“We believe language is a tool,” Bredendiek said. Computer competency courses have also been added this year, the non-profit completely volunteer organization hired their first staff member this year, marched for rights, and advocated on behalf of those on deportation. The group organizes with the Legal Aid Society to provide free legal services for things as simple as dealing with landlords to accompanying patients to the hospital.
“This year we have seen our friends literally disappear from the community.”
She said they have served people from 4 continents and 14 countries. The ESL class began at 52 but over the year has been reduced to 5, fear of raids, deportation; hate crimes have directly affected the community.
“I am sick of hearing the negative, heavy on lies and flawed research propaganda that is being spread and if anyone has doubts I am happy to share facts and statistics,” she said. Bredendiek added the height of racism and rhetoric against Islamophobia and bashing of gay rights under the guise of a bad economy and limited resources is eerily reminiscent of Jim Crow laws, and even the holocaust. “Being German I am hesitant to draw parallels, but this is in fact history repeating itself,” she said.
Bredendiek stressed apathy, and lack of action is allowing the fear of white supremacists to shape the policy and laws of the country.
Looking around the room at the diversity and commitment of those present, she added it is proof there is hope. While Arizona’s S.B. 1070 may not be in effect in Ohio, she said the undocumented continues to be unjustly targeted, especially while driving.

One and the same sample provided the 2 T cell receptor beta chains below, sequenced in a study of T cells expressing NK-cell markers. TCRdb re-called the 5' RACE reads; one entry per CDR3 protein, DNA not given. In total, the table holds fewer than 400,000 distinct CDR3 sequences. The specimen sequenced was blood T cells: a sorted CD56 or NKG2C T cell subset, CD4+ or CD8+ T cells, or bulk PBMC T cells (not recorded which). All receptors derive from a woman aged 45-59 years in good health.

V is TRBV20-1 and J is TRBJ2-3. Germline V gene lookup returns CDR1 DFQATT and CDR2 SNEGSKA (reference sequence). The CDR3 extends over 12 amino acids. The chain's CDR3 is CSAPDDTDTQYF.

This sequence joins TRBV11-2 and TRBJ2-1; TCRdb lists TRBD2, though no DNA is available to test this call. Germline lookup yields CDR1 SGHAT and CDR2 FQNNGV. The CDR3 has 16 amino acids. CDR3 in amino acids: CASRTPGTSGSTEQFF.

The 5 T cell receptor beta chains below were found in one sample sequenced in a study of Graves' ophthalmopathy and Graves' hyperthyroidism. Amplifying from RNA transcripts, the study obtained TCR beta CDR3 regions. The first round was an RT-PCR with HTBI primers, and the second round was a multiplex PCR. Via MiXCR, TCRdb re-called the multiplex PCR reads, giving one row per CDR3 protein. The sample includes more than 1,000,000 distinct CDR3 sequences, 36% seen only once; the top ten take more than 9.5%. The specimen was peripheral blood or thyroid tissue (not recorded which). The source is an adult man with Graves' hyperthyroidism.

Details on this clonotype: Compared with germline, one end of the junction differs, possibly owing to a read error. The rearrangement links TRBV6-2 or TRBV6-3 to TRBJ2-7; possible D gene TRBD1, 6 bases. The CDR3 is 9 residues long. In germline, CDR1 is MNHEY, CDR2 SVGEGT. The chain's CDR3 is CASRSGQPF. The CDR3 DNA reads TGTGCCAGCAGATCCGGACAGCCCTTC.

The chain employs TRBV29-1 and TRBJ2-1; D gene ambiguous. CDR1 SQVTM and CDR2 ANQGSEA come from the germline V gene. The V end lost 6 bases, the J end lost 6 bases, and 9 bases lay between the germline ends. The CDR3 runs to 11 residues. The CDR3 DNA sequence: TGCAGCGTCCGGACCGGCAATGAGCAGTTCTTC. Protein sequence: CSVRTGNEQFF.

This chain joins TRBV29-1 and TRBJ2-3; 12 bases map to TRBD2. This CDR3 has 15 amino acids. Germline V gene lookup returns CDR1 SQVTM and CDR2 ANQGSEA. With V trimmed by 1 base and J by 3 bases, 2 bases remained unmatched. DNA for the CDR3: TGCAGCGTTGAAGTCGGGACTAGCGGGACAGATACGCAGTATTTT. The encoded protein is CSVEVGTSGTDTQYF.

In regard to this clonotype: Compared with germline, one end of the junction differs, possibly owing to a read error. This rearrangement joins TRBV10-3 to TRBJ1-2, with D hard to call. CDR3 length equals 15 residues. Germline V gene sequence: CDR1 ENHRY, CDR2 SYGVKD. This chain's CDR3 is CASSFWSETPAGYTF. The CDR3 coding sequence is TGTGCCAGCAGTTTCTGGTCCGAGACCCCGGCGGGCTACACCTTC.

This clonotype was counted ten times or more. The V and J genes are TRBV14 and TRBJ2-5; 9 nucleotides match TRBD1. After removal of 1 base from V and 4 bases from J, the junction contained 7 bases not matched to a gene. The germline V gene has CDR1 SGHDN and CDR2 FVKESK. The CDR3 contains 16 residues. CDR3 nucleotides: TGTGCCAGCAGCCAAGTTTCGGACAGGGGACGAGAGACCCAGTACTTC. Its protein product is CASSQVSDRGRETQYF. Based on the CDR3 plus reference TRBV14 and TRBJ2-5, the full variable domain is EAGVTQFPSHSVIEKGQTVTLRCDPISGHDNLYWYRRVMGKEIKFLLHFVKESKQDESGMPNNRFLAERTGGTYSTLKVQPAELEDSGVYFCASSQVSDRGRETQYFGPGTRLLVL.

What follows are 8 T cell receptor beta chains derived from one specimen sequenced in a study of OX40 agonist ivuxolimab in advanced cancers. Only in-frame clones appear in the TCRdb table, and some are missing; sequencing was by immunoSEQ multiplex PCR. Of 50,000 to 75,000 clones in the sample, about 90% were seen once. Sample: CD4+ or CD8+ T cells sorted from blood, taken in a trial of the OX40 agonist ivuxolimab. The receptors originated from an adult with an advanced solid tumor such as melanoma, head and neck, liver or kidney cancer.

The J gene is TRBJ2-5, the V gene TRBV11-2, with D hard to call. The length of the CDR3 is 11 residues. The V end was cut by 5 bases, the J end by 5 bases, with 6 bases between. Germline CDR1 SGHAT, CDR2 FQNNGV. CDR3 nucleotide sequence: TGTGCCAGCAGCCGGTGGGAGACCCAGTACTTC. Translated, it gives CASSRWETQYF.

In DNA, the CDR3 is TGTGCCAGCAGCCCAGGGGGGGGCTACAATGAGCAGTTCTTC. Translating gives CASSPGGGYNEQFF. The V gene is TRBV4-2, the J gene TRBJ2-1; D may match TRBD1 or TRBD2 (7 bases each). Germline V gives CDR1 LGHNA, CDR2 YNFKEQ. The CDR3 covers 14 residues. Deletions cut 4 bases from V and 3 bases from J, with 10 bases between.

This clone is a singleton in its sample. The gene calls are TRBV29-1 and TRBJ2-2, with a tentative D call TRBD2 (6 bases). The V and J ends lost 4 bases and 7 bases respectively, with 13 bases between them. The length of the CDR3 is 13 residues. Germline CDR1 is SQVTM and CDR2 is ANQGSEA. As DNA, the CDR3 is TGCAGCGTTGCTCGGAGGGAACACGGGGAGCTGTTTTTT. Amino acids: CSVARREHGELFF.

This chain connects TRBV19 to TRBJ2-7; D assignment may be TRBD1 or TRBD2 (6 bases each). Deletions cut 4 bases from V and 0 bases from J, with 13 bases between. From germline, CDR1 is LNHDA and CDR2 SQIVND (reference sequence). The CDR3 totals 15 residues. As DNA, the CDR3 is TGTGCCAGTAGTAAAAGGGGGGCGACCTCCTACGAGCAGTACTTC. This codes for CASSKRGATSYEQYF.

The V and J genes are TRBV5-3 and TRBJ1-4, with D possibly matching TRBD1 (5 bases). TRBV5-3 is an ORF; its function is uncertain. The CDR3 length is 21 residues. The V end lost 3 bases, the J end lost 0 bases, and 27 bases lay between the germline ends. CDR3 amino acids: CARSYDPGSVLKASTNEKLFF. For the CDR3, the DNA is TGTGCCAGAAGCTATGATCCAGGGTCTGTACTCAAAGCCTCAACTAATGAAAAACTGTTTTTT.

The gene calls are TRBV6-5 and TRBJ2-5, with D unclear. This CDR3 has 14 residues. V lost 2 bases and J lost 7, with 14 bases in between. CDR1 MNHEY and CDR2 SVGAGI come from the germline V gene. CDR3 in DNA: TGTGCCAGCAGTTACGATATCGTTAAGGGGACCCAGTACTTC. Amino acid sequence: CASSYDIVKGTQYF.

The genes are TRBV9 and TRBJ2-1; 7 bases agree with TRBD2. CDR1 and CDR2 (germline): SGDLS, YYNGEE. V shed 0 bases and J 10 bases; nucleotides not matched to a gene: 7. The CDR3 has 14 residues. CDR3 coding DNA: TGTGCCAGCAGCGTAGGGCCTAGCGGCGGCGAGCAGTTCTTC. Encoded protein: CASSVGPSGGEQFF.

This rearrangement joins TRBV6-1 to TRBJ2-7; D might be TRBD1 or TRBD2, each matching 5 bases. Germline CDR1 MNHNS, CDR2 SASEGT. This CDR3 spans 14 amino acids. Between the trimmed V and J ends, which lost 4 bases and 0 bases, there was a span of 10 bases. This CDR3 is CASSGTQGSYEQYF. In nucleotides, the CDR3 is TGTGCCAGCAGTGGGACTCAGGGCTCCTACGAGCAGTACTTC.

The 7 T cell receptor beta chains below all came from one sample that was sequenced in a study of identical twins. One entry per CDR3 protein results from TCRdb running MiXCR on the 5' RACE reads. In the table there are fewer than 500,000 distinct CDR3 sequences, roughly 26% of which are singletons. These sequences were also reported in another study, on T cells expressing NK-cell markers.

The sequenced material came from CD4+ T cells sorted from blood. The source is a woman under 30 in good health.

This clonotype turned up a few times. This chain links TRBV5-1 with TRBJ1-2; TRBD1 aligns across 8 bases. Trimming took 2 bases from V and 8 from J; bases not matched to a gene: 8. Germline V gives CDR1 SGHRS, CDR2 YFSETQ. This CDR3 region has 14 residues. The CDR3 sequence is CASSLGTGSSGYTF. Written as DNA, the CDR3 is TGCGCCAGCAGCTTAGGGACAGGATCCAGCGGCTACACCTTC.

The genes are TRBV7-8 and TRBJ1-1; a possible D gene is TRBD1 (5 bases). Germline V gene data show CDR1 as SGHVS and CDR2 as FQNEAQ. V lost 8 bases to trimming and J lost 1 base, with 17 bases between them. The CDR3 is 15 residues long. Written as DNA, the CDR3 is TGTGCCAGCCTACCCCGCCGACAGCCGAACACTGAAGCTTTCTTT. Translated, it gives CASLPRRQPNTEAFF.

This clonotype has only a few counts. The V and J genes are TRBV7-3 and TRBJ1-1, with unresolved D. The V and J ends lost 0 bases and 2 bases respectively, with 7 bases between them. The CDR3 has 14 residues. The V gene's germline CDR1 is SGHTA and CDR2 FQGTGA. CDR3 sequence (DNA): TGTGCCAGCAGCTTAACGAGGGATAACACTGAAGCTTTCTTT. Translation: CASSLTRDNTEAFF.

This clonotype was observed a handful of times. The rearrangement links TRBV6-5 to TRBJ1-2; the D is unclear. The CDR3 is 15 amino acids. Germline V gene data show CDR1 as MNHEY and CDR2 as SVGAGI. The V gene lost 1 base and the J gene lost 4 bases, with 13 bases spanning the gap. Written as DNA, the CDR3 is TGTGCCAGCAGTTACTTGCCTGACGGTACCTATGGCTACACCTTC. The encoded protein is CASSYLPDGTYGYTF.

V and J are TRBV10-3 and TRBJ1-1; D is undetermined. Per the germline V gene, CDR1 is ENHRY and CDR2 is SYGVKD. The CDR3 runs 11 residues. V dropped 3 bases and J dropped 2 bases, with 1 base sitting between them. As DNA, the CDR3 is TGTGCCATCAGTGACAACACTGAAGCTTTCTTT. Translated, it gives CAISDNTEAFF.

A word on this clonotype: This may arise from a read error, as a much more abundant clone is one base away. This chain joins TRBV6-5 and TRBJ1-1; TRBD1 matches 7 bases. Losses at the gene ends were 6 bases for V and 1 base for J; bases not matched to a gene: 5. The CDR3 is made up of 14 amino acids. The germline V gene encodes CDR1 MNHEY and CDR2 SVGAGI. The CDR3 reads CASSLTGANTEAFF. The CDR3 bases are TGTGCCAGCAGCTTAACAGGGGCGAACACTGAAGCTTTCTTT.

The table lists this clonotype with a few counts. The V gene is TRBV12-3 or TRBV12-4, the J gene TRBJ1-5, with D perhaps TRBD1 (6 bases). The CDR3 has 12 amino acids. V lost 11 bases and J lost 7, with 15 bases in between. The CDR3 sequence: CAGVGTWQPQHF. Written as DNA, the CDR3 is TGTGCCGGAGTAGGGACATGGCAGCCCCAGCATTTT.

“Ninety-five percent of those on deportation were caught during a traffic violation- imagine as a U.S. resident and citizen being approached by a police officer to show your valid license after you have parked your car and walked out—I assure you as a white person it has never happened to me,” she said.
Rubén Castilla Herrera, founder of the Ohio Action Circle, said there will always be an ‘other’ that is being targeted. He credited the young coalition of ‘DREAMs’ in mobilizing and utilizing social media to create momentum for the DREAM Act (Development, Relief and Education for Alien Minors Act). But at the bill faces an uncertain future in the U.S. Senate, Castilla Herrera asks: “What is next?”
He expressed disappointment in Pres. Barrack Obama: “I know change is hard to create but I really believe he could have done more.” Executive action to halt deportations is still a possibility said Castilla Herrera but encouraged mobilizing through simple means, contacting state representatives and garnering media attention.
In the case of Bernard Pastor, 18 year old from Guatemala, detained after a minor car accident and placed in deportation proceeding in Southwest Ohio, Castilla Herrera said his friends became critical catalysts change. “They rallied to talk about their friend, and brought their moms who saw him as a son,” he said. “That changed the face of the debate from an undocumented other to the human story.”
He said the change of gubernatorial leadership in Ohio government will mean more anti-immigrant legislations being proposed, but more dangerous than them passing is the increase in enforcement. “When I was in Arizona what I heard was: ‘This stuff has always happened here, now it’s just the law’.”
Don Bryant, president of the Immigration Support Network, said the organization has many initiatives that include listening to the stories and sharing them with others. “When we hear stories from the community and learn about each others’ struggles we realize we are not too different,” he said.
Immigrant Support Network held a press conference in support of the Dream Act on Dec. 14, 2010.
For more information visit: http://immigrantsupportnetwork.org/